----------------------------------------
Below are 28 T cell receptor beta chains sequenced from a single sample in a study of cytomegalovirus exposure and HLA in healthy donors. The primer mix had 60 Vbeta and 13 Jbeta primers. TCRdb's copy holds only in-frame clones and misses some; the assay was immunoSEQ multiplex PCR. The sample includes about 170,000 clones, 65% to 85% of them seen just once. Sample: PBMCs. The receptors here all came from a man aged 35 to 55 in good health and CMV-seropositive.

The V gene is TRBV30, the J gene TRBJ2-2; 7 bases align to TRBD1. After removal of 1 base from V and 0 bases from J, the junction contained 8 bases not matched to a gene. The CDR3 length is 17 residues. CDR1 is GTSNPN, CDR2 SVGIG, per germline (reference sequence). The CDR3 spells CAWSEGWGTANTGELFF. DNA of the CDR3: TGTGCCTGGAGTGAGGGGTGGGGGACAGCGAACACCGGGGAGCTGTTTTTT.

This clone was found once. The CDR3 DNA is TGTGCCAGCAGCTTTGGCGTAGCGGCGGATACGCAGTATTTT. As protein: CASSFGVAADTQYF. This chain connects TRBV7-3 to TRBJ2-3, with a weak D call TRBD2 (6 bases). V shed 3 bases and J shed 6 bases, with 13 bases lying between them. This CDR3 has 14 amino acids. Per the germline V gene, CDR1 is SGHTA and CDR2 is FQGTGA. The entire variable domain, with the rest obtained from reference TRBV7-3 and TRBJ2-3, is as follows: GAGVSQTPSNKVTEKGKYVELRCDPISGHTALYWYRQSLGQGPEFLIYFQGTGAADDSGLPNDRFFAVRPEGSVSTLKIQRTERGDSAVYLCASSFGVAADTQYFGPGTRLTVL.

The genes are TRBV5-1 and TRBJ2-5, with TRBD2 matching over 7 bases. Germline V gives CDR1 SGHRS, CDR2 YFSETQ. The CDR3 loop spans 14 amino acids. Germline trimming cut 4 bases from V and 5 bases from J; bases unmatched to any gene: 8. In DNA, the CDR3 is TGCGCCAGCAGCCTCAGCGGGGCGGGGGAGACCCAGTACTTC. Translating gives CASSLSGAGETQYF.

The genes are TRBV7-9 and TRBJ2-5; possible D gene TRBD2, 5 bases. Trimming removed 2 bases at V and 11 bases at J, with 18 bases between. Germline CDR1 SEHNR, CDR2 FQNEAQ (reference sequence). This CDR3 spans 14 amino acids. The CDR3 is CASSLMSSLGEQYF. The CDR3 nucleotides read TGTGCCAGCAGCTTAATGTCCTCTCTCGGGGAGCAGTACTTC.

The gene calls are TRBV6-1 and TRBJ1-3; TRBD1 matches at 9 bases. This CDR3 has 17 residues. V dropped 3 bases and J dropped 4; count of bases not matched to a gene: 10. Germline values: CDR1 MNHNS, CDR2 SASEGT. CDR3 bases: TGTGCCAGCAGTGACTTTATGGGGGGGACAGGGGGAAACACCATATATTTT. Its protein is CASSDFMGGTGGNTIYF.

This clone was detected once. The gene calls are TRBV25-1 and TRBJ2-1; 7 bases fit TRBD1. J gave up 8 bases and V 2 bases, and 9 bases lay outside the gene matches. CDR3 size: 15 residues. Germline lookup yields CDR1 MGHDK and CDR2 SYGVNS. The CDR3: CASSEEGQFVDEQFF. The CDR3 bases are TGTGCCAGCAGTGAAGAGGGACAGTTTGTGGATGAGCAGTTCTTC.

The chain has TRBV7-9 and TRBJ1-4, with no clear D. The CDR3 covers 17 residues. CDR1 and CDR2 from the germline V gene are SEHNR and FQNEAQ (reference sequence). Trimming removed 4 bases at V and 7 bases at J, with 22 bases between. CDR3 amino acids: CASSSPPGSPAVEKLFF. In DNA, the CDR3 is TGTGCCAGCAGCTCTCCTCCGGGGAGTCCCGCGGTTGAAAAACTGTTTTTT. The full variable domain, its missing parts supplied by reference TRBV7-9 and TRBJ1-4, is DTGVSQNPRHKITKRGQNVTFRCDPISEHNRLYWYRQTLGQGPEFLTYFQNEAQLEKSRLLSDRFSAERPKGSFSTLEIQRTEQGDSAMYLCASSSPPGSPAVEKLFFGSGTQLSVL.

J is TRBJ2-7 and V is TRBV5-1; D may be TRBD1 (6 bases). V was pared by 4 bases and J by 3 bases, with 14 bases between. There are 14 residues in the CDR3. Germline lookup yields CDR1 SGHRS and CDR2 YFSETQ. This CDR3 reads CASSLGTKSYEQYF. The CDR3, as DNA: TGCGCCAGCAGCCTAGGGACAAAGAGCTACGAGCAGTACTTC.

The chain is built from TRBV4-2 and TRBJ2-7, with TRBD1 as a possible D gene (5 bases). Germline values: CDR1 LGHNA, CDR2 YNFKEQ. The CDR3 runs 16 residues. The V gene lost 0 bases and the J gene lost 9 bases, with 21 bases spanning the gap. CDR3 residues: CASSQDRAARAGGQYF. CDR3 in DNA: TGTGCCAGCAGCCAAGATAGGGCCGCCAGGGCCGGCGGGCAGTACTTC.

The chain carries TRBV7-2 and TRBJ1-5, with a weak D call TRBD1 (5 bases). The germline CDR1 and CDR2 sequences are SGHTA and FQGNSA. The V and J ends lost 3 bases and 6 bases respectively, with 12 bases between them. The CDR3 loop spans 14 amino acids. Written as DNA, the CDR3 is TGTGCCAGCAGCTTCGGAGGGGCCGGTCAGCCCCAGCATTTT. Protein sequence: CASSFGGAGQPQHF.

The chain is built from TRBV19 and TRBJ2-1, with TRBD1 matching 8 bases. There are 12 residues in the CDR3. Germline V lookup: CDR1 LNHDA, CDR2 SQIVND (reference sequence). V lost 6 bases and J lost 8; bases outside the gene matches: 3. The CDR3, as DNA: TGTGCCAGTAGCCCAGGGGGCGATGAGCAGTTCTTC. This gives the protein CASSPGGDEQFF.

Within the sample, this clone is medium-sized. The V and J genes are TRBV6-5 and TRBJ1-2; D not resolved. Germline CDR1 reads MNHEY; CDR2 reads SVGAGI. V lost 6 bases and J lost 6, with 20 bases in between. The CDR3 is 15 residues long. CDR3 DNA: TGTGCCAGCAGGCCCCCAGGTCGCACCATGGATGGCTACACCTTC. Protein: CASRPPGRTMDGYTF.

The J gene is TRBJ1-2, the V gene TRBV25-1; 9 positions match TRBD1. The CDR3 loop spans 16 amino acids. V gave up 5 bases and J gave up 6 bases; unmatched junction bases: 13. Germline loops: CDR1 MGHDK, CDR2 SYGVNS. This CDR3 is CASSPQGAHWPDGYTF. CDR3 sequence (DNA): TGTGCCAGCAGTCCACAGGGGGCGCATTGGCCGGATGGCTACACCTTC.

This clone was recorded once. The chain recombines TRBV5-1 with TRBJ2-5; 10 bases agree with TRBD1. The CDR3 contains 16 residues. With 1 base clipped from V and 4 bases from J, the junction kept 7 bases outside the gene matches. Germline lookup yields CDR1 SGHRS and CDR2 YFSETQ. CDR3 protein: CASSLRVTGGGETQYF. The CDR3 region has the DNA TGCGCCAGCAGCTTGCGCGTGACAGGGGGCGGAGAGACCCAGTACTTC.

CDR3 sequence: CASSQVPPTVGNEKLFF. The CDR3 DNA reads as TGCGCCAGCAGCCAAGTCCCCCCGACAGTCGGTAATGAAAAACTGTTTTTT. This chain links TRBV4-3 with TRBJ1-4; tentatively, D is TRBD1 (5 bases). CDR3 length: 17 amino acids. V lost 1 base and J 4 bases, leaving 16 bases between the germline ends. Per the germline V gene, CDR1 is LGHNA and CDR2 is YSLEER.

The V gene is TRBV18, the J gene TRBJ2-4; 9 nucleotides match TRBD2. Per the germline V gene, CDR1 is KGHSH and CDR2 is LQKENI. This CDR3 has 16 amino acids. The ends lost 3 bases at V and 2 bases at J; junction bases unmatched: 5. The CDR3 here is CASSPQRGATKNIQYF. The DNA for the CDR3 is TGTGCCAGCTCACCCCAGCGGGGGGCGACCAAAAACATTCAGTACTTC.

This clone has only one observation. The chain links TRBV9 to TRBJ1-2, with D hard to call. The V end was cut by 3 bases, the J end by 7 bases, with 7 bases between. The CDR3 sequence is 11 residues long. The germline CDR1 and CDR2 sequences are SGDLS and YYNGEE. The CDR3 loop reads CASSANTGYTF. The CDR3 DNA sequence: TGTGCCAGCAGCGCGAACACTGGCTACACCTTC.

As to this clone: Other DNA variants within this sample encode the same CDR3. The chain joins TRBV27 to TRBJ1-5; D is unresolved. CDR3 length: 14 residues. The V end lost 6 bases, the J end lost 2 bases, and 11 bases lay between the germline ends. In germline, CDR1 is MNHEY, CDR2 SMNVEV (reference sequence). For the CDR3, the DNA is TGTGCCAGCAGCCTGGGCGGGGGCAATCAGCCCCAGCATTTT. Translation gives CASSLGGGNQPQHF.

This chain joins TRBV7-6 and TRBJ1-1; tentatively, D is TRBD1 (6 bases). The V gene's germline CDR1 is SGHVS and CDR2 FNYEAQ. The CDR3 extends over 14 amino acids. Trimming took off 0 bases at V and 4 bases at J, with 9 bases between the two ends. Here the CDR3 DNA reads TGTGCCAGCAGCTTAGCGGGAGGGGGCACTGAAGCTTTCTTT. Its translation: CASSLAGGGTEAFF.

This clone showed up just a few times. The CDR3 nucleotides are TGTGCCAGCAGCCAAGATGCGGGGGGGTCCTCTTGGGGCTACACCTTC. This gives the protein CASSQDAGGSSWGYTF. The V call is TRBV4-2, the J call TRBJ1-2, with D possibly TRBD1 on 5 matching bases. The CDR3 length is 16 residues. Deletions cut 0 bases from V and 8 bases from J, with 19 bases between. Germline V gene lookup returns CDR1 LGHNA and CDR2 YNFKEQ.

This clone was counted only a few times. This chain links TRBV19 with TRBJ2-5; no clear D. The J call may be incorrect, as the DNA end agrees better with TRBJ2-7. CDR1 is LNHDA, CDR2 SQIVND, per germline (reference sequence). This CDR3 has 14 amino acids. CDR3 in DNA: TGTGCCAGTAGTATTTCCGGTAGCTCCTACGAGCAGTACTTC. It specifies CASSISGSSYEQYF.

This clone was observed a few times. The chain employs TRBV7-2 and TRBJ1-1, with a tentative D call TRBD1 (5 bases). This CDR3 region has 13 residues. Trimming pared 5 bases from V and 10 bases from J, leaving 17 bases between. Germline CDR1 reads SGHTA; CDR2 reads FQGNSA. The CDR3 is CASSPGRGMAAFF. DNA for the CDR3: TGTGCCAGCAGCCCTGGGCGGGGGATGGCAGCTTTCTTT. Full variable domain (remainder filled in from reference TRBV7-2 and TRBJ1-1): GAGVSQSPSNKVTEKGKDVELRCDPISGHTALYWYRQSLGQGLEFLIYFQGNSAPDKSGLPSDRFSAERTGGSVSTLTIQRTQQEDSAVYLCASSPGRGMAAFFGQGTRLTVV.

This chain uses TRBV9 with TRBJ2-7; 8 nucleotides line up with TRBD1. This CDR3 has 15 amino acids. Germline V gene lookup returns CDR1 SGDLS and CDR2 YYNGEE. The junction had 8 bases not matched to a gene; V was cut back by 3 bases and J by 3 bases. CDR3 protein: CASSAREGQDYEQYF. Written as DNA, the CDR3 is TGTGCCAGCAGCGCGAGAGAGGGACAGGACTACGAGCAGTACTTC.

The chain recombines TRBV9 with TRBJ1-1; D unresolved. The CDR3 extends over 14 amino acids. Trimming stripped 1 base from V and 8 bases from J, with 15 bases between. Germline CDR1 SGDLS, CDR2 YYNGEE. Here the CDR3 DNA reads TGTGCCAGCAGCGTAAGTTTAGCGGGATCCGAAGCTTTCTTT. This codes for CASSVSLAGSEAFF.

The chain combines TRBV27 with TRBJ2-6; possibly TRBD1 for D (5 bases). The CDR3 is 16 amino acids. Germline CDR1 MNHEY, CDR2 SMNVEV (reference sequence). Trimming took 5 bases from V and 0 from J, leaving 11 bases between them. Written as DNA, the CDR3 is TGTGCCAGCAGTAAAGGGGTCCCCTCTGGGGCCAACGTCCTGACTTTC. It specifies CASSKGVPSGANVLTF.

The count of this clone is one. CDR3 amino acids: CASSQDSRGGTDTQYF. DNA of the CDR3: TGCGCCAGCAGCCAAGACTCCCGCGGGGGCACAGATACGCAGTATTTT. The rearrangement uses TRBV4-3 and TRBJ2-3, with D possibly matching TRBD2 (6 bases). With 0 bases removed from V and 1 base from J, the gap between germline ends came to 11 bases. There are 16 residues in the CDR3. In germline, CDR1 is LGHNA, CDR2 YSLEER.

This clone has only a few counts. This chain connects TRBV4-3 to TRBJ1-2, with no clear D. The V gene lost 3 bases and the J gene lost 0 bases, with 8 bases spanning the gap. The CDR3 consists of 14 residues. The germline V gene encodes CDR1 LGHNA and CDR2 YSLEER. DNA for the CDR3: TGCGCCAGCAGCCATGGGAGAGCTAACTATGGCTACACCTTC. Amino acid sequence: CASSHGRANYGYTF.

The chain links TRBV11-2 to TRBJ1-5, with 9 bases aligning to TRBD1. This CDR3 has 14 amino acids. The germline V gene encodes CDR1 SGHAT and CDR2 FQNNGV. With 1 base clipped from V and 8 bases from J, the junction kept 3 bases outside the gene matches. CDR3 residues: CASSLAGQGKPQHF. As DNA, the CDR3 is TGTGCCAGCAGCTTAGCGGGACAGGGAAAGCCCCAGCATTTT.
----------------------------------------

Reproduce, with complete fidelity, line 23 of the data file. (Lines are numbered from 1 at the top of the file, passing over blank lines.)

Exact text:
This clone was observed a few times. The chain employs TRBV7-2 and TRBJ1-1, with a tentative D call TRBD1 (5 bases). This CDR3 region has 13 residues. Trimming pared 5 bases from V and 10 bases from J, leaving 17 bases between. Germline CDR1 reads SGHTA; CDR2 reads FQGNSA. The CDR3 is CASSPGRGMAAFF. DNA for the CDR3: TGTGCCAGCAGCCCTGGGCGGGGGATGGCAGCTTTCTTT. Full variable domain (remainder filled in from reference TRBV7-2 and TRBJ1-1): GAGVSQSPSNKVTEKGKDVELRCDPISGHTALYWYRQSLGQGLEFLIYFQGNSAPDKSGLPSDRFSAERTGGSVSTLTIQRTQQEDSAVYLCASSPGRGMAAFFGQGTRLTVV.